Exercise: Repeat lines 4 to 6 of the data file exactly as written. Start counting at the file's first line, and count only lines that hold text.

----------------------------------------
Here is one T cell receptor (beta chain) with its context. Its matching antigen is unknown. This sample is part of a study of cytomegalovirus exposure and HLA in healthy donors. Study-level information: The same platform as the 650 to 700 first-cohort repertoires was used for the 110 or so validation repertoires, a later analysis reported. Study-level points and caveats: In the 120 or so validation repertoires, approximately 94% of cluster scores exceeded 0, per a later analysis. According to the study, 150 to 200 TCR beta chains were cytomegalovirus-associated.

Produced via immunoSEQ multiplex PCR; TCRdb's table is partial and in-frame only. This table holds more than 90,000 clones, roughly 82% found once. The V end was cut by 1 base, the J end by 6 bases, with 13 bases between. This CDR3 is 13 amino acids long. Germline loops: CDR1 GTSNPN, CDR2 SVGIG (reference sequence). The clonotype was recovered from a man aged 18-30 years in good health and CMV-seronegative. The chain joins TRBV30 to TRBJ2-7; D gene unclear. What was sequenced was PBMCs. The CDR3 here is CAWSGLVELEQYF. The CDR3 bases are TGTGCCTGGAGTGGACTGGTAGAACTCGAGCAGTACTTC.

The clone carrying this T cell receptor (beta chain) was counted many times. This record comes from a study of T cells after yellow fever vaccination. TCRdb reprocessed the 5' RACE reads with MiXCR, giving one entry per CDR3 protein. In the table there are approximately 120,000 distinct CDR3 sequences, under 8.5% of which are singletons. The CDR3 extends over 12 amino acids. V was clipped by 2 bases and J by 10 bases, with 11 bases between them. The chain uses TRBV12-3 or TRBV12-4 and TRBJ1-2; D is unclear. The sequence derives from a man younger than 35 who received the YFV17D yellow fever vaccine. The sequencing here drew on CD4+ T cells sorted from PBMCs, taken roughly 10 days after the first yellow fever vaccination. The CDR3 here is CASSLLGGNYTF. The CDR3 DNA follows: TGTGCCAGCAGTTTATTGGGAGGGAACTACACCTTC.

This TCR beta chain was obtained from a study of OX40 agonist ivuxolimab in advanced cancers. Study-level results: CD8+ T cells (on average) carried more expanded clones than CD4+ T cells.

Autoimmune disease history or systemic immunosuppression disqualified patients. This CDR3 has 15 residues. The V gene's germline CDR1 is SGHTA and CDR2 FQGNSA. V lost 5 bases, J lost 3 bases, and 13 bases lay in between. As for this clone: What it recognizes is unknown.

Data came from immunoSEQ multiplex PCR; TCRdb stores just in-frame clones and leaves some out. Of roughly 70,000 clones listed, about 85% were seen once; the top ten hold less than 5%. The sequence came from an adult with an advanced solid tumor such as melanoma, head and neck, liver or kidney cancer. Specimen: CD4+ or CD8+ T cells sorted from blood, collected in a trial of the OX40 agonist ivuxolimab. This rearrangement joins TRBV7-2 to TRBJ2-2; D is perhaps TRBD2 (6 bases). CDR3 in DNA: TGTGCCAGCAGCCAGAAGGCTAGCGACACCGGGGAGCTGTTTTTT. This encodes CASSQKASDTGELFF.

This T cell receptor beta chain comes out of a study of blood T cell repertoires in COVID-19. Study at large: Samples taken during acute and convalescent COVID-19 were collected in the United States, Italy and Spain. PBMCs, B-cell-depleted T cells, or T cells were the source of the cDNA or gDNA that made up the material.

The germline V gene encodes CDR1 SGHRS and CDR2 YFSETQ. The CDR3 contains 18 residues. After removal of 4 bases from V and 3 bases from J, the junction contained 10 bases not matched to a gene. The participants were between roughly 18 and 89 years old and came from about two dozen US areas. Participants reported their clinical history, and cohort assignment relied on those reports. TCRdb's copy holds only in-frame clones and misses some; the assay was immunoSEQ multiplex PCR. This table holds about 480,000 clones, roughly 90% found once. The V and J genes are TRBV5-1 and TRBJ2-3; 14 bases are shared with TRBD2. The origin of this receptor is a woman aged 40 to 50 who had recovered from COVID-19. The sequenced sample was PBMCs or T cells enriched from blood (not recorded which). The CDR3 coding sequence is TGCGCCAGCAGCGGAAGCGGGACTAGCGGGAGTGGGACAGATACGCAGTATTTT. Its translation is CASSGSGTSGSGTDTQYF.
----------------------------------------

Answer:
This TCR beta chain was obtained from a study of OX40 agonist ivuxolimab in advanced cancers. Study-level results: CD8+ T cells (on average) carried more expanded clones than CD4+ T cells.

Autoimmune disease history or systemic immunosuppression disqualified patients. This CDR3 has 15 residues. The V gene's germline CDR1 is SGHTA and CDR2 FQGNSA. V lost 5 bases, J lost 3 bases, and 13 bases lay in between. As for this clone: What it recognizes is unknown.

Data came from immunoSEQ multiplex PCR; TCRdb stores just in-frame clones and leaves some out. Of roughly 70,000 clones listed, about 85% were seen once; the top ten hold less than 5%. The sequence came from an adult with an advanced solid tumor such as melanoma, head and neck, liver or kidney cancer. Specimen: CD4+ or CD8+ T cells sorted from blood, collected in a trial of the OX40 agonist ivuxolimab. This rearrangement joins TRBV7-2 to TRBJ2-2; D is perhaps TRBD2 (6 bases). CDR3 in DNA: TGTGCCAGCAGCCAGAAGGCTAGCGACACCGGGGAGCTGTTTTTT. This encodes CASSQKASDTGELFF.